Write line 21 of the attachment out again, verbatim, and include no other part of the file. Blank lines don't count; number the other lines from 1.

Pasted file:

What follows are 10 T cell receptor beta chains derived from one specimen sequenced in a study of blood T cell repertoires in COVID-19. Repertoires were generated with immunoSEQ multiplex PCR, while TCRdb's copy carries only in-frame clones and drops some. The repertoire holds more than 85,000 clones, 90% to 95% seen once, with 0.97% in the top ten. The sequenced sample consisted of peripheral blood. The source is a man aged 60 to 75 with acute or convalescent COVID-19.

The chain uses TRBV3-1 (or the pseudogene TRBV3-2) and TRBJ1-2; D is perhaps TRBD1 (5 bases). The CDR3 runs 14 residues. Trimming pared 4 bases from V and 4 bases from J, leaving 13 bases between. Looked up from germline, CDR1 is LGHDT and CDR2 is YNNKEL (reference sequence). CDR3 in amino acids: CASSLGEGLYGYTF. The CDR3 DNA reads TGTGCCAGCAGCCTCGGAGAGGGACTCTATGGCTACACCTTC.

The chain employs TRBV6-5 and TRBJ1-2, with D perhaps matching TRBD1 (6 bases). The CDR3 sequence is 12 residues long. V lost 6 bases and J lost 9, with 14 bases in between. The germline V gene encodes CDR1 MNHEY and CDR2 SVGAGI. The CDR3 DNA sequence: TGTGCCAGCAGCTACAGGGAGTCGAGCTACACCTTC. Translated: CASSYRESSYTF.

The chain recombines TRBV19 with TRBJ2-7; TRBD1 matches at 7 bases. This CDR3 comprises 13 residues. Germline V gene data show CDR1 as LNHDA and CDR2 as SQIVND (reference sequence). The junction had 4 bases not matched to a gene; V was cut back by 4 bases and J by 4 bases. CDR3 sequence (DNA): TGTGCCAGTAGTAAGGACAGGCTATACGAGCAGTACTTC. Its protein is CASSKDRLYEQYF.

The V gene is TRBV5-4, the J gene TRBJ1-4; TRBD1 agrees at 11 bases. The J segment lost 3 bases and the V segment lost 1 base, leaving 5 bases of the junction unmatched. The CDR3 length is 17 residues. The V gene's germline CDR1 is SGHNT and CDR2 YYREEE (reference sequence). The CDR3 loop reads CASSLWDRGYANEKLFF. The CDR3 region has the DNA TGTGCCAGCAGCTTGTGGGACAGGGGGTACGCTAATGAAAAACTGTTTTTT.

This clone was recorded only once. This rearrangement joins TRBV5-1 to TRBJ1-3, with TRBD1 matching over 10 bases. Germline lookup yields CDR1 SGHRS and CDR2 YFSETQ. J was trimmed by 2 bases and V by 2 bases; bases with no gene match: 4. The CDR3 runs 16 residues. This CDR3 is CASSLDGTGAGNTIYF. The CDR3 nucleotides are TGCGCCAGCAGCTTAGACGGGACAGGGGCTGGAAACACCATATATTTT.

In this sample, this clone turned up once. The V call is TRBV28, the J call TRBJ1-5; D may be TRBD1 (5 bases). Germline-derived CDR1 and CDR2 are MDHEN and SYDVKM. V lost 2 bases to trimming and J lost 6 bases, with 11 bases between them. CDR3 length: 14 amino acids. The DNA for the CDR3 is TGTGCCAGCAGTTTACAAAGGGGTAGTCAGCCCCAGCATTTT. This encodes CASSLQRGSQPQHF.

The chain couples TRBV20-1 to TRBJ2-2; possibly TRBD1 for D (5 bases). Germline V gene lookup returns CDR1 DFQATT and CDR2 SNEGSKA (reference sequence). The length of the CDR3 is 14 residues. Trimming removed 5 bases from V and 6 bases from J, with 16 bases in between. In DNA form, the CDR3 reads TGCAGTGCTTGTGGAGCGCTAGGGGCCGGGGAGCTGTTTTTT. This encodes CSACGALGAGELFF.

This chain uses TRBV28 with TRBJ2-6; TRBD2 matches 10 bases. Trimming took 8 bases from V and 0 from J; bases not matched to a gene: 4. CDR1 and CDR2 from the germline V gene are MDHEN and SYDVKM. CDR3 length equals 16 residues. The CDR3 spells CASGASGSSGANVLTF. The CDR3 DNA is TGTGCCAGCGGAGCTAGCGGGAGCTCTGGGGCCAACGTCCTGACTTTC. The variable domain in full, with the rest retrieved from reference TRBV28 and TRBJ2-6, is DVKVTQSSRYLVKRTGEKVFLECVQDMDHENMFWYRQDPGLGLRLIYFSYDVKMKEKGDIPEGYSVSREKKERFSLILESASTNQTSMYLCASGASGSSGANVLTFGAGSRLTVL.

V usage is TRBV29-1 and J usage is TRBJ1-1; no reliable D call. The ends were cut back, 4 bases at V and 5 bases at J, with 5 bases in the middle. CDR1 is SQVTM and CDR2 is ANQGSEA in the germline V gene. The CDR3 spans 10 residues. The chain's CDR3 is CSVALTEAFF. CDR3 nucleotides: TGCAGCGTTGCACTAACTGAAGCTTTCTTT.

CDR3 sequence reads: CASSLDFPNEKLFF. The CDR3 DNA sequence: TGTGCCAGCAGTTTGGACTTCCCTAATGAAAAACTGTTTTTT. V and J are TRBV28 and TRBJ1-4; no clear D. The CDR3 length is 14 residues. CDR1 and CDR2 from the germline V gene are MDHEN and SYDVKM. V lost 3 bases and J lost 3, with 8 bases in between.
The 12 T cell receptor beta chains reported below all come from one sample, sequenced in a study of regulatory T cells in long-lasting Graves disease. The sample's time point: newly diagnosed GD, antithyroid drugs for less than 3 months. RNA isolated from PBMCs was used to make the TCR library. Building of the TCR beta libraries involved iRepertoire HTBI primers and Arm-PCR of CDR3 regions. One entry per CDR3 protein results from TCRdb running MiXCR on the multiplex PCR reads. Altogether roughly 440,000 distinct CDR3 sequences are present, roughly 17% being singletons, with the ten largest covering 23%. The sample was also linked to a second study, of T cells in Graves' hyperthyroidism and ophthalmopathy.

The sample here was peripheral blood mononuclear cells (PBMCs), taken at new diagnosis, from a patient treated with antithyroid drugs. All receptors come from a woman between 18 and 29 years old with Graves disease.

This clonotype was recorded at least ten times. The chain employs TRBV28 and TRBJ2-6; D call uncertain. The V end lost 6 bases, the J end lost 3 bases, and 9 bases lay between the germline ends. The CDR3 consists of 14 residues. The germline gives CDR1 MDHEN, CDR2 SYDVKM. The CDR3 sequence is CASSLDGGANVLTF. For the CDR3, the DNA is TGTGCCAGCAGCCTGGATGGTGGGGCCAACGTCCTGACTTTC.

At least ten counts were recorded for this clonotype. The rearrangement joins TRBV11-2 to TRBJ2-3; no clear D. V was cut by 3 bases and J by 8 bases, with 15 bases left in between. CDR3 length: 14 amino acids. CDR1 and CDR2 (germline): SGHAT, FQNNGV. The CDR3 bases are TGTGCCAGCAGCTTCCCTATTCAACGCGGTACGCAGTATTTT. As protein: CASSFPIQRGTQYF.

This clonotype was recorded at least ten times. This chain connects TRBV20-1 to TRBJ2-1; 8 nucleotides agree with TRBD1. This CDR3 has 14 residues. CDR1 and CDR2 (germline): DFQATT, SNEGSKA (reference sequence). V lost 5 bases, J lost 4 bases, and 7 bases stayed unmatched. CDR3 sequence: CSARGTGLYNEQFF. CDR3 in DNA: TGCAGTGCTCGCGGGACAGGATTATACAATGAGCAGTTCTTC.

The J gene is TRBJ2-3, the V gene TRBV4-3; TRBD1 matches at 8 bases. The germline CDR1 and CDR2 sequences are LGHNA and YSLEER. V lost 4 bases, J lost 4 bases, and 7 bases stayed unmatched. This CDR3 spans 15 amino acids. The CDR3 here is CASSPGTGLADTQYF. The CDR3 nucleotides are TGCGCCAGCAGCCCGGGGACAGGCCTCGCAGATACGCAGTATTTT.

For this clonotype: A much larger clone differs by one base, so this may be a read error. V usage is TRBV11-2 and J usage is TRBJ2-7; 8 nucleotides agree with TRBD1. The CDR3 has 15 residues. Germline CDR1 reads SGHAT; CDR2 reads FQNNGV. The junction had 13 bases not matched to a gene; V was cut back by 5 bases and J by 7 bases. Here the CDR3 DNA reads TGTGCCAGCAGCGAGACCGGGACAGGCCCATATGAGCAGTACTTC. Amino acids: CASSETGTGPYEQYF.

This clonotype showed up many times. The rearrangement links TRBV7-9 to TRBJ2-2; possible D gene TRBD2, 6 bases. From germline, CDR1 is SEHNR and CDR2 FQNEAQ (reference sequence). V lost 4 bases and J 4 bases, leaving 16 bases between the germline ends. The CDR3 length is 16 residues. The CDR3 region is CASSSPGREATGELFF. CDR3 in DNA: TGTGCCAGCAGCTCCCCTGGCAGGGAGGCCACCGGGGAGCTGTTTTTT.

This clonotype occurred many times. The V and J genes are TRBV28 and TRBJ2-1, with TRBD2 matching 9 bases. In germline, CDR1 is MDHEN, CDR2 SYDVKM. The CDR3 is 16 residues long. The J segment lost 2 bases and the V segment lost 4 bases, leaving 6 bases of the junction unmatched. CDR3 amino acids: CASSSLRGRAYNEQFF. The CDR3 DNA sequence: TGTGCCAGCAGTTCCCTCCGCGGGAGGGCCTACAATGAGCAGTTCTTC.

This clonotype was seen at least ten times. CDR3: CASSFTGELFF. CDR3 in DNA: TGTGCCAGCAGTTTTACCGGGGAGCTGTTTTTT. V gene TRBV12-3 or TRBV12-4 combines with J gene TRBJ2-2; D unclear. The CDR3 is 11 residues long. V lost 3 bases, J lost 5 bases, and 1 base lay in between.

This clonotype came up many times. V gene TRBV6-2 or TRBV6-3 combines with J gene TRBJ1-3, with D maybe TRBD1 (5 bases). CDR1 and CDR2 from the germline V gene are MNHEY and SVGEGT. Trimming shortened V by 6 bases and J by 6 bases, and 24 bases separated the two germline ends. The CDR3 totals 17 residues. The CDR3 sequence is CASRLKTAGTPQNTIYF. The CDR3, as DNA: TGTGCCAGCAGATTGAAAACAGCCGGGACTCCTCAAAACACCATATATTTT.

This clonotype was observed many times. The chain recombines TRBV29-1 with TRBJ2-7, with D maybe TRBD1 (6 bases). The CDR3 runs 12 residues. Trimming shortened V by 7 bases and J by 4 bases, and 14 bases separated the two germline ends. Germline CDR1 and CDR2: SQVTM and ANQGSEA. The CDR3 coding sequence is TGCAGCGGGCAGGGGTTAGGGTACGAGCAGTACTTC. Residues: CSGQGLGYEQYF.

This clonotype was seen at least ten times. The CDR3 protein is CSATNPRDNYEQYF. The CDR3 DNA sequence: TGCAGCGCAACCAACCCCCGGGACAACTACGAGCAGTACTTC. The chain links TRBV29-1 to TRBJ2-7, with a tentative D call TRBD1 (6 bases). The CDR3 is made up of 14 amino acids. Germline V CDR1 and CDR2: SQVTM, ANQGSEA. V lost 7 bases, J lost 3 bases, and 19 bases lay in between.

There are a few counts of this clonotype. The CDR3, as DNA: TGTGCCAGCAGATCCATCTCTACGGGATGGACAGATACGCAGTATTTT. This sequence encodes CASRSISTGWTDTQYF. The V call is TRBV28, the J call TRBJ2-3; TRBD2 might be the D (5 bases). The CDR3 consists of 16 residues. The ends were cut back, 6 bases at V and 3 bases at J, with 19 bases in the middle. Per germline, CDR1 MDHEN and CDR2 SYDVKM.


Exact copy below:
This clonotype was seen at least ten times. CDR3: CASSFTGELFF. CDR3 in DNA: TGTGCCAGCAGTTTTACCGGGGAGCTGTTTTTT. V gene TRBV12-3 or TRBV12-4 combines with J gene TRBJ2-2; D unclear. The CDR3 is 11 residues long. V lost 3 bases, J lost 5 bases, and 1 base lay in between.